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As You Like It
By Christopher Marlowe
A.D. Wraight: Her Work
Whose Body at Deptford? David More
Getting the Body to Deptford Peter Farey
John Baker’s Essays: marlovian.com/baker
C.F. Tucker Brooke: Marlowe
The Clue In The Shrew
Hoffman and the Authorship
The First Man Proclaims: It Was Marlowe!
Wilbur Gleason Zeigler (1895)
The Second Man Asks: “Was It Marlowe?”
Archie Webster (1923)
Marlowe’s Mighty Line: Was Marlowe Murdered at Twenty-Nine?
Benjamin Wham (1961)
Wraight Dismantles the Marlowe Myths
1. Violent: The Distorted Image
The Myth of the Bradley Duel
Kyd’s Statements After Being Tortured
The Myth of Corkyn v. Marlowe
(See CM’s article on the recent discovery,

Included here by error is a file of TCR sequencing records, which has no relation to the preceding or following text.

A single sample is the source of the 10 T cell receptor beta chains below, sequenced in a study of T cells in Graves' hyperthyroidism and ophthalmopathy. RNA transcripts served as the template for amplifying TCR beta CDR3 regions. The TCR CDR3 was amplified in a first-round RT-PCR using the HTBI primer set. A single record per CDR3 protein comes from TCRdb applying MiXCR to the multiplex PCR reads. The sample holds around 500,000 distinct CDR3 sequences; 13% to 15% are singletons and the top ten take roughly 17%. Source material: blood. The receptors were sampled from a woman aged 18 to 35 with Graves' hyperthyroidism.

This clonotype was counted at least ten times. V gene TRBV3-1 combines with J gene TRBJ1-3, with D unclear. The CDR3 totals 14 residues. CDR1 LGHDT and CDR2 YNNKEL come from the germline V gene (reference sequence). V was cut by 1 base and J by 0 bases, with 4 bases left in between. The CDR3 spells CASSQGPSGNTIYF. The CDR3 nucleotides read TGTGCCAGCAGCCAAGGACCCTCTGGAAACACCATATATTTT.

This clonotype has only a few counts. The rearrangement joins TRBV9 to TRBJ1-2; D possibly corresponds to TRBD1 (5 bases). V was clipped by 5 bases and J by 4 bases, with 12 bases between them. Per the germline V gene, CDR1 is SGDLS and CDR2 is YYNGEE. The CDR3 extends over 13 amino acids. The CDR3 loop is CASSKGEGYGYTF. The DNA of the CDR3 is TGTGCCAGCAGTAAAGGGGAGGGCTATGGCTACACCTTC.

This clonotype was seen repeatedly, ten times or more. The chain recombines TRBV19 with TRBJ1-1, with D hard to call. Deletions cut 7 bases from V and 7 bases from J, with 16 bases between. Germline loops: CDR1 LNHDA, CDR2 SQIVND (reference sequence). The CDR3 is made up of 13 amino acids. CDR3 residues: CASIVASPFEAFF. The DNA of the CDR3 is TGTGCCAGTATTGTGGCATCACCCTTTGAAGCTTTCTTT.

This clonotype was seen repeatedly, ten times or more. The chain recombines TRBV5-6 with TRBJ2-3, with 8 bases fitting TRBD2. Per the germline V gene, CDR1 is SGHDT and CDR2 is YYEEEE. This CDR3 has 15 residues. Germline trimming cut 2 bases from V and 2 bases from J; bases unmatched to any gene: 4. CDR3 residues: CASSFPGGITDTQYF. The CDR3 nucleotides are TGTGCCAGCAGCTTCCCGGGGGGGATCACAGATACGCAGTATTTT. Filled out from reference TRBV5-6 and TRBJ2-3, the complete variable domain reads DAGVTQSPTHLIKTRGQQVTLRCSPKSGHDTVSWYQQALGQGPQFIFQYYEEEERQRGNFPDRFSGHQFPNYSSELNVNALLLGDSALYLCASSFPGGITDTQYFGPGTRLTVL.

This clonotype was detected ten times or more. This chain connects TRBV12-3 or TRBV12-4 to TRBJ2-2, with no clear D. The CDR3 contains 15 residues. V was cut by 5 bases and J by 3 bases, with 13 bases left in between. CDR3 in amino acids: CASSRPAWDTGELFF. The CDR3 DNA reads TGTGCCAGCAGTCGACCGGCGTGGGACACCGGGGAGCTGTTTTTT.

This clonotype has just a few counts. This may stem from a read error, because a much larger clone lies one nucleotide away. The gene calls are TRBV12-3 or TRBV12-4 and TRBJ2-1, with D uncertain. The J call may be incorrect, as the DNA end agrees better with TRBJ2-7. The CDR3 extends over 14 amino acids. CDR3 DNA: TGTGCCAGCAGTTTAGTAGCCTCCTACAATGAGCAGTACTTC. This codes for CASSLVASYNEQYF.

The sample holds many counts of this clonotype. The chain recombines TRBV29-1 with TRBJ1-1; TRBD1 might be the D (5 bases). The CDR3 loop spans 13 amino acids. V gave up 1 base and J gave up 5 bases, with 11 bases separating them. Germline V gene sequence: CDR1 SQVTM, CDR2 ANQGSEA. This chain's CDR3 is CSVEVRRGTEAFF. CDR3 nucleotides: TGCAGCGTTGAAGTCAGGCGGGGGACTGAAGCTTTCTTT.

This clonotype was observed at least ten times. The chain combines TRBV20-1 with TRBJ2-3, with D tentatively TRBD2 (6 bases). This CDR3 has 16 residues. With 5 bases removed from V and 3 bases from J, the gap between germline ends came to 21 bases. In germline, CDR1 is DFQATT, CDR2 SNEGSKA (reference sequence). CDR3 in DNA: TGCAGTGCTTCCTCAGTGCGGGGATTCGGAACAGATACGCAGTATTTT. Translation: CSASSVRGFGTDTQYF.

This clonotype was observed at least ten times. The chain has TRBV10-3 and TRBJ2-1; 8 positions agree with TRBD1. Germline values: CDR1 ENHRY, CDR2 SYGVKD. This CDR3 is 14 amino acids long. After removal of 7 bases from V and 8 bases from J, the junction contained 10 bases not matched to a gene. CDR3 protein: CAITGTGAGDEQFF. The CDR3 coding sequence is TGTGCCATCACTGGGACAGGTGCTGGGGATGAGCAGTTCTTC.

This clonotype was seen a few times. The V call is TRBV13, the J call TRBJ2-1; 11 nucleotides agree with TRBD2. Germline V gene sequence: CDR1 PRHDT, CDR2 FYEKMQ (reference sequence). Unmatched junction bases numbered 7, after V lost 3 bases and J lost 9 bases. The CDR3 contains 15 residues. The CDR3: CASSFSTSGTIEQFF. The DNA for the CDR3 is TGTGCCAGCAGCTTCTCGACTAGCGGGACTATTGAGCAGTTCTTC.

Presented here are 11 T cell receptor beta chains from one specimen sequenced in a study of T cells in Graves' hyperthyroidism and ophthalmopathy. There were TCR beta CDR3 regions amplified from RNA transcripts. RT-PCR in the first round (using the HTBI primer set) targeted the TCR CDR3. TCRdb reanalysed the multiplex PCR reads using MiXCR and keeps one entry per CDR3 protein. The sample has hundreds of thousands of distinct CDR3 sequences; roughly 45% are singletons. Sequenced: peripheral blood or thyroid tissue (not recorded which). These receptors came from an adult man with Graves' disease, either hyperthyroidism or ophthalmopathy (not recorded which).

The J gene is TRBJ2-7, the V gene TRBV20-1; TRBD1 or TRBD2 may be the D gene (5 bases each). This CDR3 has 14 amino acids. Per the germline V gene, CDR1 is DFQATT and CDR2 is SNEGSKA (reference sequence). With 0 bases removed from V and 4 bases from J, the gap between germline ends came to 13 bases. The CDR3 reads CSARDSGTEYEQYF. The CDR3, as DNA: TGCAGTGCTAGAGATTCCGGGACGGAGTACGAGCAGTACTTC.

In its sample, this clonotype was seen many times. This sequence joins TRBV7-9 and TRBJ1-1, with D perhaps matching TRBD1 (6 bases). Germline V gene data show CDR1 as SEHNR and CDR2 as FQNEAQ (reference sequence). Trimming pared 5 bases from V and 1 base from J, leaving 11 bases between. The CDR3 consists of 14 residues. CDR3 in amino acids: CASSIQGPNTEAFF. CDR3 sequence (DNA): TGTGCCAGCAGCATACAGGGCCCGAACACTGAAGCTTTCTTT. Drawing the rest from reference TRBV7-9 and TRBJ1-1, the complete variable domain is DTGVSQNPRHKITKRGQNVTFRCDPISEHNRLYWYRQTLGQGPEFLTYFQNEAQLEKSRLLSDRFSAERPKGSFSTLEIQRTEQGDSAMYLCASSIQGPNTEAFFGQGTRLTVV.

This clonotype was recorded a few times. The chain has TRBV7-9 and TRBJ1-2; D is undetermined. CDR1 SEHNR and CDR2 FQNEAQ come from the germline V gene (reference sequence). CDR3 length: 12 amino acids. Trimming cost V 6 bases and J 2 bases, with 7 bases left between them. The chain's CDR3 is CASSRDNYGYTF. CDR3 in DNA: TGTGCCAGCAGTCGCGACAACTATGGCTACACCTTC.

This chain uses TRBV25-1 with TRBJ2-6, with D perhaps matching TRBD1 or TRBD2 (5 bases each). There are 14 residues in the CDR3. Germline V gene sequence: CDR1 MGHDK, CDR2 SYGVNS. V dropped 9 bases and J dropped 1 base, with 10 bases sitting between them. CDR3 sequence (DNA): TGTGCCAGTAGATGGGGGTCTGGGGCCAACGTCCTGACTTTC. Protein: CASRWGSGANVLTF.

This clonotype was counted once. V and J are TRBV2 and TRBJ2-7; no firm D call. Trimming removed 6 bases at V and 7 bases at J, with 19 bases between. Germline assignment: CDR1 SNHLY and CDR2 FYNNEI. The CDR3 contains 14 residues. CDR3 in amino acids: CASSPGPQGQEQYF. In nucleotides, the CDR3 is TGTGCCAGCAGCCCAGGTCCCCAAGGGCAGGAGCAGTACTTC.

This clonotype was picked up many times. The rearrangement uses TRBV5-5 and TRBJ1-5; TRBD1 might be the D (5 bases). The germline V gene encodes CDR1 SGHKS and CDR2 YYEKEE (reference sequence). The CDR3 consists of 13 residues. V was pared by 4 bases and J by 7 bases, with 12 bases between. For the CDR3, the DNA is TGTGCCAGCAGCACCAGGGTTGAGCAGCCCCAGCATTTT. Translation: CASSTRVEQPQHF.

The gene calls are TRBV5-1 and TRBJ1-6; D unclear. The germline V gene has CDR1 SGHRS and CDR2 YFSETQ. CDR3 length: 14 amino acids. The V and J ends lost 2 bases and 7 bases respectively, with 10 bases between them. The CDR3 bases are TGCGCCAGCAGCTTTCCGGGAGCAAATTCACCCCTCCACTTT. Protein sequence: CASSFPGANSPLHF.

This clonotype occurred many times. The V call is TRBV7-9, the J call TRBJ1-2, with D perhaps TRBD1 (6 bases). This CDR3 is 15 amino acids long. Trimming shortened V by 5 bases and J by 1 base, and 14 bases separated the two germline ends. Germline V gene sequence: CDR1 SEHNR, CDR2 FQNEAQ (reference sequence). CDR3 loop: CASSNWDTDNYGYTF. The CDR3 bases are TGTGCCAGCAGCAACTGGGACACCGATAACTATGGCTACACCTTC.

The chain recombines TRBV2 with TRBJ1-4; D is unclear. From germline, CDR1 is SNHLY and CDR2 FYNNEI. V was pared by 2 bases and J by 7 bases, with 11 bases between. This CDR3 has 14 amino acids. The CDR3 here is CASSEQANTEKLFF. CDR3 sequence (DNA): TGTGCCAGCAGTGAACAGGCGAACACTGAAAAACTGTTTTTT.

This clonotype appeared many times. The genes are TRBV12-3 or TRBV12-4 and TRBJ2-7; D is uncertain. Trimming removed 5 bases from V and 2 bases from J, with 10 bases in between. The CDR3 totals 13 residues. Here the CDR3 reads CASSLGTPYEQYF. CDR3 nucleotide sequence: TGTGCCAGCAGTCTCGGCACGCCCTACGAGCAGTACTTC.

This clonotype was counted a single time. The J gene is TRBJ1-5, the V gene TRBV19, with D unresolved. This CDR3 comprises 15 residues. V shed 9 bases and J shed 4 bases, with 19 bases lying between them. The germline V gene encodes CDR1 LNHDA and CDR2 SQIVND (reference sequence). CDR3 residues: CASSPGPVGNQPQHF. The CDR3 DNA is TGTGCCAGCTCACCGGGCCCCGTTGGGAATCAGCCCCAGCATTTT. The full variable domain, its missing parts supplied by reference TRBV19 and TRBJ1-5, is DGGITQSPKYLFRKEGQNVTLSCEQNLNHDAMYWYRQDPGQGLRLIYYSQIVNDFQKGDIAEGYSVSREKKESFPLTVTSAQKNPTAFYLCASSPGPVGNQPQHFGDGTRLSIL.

Reconsidering Coryn Versus Marlowe)
2. Homosexuality: Assumption
3. Blasphemous Atheist: Assumption
4. Baines’ Note: Flimsy Credibility
Giordano Bruno and Christopher Marlowe
Synopsis of Wraight’s argument for
Marlowe’s Authorship Edward the Third
Wraight on Marlowe’s Authorship of
1 King Henry VI
Wraight on Marlowe’s Authorship of
King Henry VI Parts 2 and 3
If Shakespeare was a pseudonym for Marlowe
we would expect to find these traditional
Scholar’s Quotes: Marlowe/Shakespeare
A New Play At The Rose
An exploration into how 1 King Henry VI was written for Henslowe’s new theatre.
The play’s relationship to Marlowe and dates of composition.
Amores, translated by Marlowe
(with A.D. Wraight’s comments)
Editorial by Cynthia Morgan
The Marlowe Studies
Read the Review of Alan Nelson’s
Monstrous Adversary: The Life of Edward De Vere, 17th Earl of Oxford
Isabel Gortazar’s essays
Nor Oxford Either!